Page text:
All across the country are towns that expanded and detracted with the coming and going of methods of transportation. The railroad was one such method and the town of Thurmond, West Virginia, one such town.
Today Thurmond is just a ghost town, though a well-maintained and protected one at that, as it is largely owned by the National Park Service and sees trains rumble through on a regular basis. Part of an area named the New River Gorge National Park and Preserve, it is located in southern section of West Virginia, 60 miles southeast of the Charleston, the state capitol.
Thurmond’s origin story starts in the early 1870s. Captain William D. Thurmond, who served as a Confederate leader in the Civil War, moved to the town of Minden and took a job as a surveyor. He was paid with land, receiving 73 acres on the north side of New River. Thurmond knew trains would meet at a junction on the property that, combined with the burgeoning coal industry, could result in a thriving community. He was right.
The C&O Railroad completed its line through the area in 1873. Within two years the property had two general stores, two coal company offices, and a population of 75. (Commercial district, right). Thurmond applied for a post office, choosing the name “Arbuckle.” That name was rejected, and “Thurmond” chosen instead.
Thurmond soon constructed a hotel which forbade alcohol and gambling due to his religious convictions. In 1901 a man named Thomas G. McKell opened the 3-story Dunglen (or alternatively Dun Glen) Hotel (left) nearby which allowed these vices, contained numerous businesses, and permitted prostitution. Thurmond incorporated his town and attempted to extend his ordinance to the property, but McKell quickly expanded the limits of his own town, Glen Jean, to include the Dunglen. The world’s longest poker game, lasting 14 years, occurred at this hotel.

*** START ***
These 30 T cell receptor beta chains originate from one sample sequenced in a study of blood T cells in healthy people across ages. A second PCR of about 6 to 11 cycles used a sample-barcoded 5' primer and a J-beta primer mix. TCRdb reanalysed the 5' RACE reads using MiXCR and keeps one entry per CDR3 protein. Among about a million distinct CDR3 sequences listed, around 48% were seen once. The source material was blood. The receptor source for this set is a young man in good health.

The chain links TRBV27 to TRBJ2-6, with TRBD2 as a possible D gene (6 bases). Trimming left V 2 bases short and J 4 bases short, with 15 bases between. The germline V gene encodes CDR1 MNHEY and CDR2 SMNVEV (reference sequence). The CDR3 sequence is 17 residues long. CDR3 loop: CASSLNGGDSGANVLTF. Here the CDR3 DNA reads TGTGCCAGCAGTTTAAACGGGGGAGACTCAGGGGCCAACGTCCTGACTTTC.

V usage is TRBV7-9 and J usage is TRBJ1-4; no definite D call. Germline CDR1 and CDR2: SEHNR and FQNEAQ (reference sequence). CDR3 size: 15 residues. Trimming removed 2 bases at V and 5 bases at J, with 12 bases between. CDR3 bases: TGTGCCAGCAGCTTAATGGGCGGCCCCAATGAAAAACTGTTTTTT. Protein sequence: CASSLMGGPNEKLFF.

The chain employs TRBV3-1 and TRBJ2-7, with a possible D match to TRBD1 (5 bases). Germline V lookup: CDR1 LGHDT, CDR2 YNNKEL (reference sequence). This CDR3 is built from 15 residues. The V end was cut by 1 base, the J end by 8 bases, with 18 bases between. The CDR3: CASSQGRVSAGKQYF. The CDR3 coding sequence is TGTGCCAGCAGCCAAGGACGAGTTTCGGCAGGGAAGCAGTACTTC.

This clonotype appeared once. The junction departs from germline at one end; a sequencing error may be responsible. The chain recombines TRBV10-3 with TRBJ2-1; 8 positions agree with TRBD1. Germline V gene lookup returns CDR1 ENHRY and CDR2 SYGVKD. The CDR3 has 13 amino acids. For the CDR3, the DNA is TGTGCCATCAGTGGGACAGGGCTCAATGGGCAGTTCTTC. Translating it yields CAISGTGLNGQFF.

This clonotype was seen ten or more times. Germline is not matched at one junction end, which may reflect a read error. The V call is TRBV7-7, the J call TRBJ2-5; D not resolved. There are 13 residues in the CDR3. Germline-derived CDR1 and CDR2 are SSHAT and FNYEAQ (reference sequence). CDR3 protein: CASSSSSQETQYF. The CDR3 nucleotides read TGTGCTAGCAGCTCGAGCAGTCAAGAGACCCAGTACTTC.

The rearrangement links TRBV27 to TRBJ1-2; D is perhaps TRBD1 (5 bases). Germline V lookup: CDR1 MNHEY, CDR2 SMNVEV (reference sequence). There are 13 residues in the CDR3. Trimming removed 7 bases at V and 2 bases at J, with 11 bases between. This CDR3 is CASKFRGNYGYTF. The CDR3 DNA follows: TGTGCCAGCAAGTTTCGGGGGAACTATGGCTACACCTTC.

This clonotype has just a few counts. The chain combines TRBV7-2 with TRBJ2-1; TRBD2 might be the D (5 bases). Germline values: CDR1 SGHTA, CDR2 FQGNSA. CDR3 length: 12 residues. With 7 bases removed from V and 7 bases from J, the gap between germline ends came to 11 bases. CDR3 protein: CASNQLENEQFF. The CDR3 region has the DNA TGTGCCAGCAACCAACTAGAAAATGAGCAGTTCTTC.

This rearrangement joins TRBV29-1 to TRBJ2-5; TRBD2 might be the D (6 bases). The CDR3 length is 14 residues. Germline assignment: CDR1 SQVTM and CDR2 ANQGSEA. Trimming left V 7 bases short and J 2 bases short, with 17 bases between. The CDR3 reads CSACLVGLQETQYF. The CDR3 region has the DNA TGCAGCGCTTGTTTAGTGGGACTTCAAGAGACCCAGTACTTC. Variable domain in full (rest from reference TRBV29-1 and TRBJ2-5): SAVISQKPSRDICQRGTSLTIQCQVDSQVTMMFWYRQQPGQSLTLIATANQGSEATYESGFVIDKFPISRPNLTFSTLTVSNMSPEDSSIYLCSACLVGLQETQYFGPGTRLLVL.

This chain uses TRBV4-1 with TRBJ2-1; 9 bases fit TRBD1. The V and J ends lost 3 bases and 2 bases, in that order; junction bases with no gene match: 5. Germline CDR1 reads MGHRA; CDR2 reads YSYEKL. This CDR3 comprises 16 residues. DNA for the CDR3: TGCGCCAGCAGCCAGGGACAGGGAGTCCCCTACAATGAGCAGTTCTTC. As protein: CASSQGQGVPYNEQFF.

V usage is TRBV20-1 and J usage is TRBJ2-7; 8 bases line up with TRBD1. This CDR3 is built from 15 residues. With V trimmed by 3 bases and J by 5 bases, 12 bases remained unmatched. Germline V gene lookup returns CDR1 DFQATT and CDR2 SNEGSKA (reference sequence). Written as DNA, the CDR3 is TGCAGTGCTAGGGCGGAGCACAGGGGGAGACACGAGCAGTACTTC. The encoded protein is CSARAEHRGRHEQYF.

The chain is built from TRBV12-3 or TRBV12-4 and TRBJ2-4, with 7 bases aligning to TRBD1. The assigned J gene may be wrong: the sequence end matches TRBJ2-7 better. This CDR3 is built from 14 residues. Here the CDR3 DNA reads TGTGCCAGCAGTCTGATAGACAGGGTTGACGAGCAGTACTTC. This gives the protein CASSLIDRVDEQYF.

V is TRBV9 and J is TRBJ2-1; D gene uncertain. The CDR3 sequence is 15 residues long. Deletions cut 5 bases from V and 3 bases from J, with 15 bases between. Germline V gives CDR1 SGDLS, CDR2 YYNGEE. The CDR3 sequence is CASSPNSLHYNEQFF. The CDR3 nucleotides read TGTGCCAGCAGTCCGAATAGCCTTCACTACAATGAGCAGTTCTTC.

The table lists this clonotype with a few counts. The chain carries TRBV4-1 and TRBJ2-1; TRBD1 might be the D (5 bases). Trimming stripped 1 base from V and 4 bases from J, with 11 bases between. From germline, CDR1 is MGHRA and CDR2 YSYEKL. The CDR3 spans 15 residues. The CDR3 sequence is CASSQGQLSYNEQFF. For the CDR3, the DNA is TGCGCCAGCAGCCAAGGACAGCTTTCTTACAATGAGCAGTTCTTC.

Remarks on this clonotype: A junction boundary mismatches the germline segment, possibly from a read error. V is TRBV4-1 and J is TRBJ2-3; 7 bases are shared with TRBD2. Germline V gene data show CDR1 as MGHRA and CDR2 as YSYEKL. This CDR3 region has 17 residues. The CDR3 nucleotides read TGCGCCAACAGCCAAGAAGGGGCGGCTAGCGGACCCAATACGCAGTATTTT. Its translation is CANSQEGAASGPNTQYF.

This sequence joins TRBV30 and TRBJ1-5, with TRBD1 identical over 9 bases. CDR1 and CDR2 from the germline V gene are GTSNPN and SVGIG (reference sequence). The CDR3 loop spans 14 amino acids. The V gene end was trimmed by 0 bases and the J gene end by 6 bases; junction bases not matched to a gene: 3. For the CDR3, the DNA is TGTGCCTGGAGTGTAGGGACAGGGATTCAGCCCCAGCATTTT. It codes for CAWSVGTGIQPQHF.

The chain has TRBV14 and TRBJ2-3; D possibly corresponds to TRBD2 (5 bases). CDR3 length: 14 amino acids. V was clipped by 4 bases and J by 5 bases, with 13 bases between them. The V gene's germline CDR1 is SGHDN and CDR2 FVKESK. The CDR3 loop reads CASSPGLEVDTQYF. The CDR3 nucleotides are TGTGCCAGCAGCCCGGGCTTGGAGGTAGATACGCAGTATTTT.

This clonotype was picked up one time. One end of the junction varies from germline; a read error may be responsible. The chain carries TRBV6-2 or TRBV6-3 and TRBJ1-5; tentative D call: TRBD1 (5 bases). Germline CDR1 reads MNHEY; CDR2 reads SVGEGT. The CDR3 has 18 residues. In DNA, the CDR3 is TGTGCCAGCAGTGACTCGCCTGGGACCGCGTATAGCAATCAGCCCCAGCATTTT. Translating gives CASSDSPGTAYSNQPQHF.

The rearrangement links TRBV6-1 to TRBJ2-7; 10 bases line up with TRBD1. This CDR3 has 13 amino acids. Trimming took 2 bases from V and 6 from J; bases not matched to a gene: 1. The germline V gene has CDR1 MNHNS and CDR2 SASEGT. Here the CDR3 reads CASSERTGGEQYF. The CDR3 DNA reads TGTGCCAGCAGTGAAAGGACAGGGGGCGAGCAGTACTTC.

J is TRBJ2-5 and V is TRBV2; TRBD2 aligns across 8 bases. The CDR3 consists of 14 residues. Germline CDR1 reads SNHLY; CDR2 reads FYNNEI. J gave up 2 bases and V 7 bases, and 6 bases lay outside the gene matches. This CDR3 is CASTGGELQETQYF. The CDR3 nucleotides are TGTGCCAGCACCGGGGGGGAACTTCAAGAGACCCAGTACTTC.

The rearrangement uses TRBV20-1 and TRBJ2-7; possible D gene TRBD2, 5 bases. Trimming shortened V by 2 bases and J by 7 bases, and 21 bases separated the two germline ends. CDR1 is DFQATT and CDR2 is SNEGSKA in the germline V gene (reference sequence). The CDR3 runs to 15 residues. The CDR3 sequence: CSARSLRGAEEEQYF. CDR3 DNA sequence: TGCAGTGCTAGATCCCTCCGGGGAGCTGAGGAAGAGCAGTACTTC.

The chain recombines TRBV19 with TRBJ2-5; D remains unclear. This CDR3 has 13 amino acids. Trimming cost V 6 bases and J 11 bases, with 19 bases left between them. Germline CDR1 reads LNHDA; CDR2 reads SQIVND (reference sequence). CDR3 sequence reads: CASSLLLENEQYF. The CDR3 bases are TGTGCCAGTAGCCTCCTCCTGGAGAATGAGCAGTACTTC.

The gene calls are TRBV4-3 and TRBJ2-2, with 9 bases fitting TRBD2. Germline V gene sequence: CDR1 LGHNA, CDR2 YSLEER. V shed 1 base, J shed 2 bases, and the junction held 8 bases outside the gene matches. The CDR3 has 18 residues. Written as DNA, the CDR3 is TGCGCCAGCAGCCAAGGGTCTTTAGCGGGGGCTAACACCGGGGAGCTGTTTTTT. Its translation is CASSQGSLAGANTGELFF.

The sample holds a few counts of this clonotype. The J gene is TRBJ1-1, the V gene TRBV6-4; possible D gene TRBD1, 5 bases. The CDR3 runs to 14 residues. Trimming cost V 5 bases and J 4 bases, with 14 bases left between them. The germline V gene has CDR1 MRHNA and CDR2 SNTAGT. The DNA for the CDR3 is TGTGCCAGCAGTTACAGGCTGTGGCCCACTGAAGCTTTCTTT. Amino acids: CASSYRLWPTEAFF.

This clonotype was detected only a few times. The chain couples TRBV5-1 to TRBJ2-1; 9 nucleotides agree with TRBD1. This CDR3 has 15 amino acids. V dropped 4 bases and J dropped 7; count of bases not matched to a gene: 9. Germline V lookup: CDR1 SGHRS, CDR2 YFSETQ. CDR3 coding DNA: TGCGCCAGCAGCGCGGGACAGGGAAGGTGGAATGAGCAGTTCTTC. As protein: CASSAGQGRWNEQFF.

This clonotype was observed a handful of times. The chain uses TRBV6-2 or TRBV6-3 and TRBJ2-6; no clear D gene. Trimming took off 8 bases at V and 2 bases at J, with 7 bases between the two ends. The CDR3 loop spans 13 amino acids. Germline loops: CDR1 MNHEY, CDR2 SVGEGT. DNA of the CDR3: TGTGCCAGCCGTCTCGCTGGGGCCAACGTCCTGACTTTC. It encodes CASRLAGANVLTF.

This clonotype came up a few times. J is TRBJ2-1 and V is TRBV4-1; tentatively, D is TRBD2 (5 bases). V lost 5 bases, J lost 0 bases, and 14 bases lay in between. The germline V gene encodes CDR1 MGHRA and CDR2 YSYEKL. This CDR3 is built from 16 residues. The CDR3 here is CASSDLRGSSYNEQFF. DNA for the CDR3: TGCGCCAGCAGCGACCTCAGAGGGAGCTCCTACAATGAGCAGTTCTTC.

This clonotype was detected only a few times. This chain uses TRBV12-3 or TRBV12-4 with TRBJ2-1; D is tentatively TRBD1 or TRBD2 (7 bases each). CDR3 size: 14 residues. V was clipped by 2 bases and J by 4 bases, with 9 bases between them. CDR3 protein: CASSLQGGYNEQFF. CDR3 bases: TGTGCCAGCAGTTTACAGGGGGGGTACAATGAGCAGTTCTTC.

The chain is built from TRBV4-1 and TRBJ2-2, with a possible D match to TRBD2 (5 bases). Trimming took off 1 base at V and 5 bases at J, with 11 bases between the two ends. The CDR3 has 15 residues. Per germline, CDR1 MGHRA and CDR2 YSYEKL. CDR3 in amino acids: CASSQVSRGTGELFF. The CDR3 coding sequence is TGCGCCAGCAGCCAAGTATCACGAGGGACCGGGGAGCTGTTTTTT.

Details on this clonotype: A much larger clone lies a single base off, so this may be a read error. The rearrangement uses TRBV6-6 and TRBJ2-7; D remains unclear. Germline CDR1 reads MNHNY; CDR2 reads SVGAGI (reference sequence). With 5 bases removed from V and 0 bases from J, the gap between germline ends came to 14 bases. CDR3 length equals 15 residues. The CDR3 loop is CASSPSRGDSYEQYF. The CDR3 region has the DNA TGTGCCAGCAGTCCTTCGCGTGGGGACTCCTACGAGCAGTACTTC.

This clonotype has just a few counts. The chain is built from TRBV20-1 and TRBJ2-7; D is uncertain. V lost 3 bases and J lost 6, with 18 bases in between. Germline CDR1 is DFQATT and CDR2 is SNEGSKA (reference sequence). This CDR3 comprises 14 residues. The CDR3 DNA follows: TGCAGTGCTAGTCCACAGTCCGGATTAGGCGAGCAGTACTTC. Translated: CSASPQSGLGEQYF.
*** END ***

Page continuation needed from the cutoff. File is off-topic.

In Thurmond’s heyday 150-200 men worked for the railroad (C & O workers, 1917, right). The town’s decline began with competition from another rail company and the installation of roads in the 1910s. Then in 1922 a major fire destroyed a portion of the town. Eight years later, arsonists destroyed the Dunglen, and it was never rebuilt.
Time was just not on Thurmond’s side: the Great Depression hit it hard like so many other communities across the nation, and in the 1930s multiple businesses, including the National Bank of Thurmond, a meat company, and a telephone district office all vacated. In 1949, the C&O purchased a diesel engine and use of steam engines soon came to an end, meaning trains no longer needed to stop at the town for coal and water. Finally, in the 1950s, the coal industry in Appalachia sank as industrialization drove down mining employment.
Thurmond received a boost about 20 years later as Wildwater Expeditions Unlimited established business in the area. Another two decades after that the National Park Service gave the area protection. Fun fact: it served as the filming location of the 1987 film Matewan.
Today Thurmond’s population is a miniscule five people, but the town is proud to showcase its history through a series of plaques and retains some original buildings like the coaling tower (right). Amtrak operates a station there on its Cardinal route. One can still see a train rumble over the bridge, as I did, and soak up the beautiful scenery that surrounds Thurmond.
All black and white photos and photo of Thurmond Depot 1982 are from the National Park Service website and are public domain. All other photos by the author.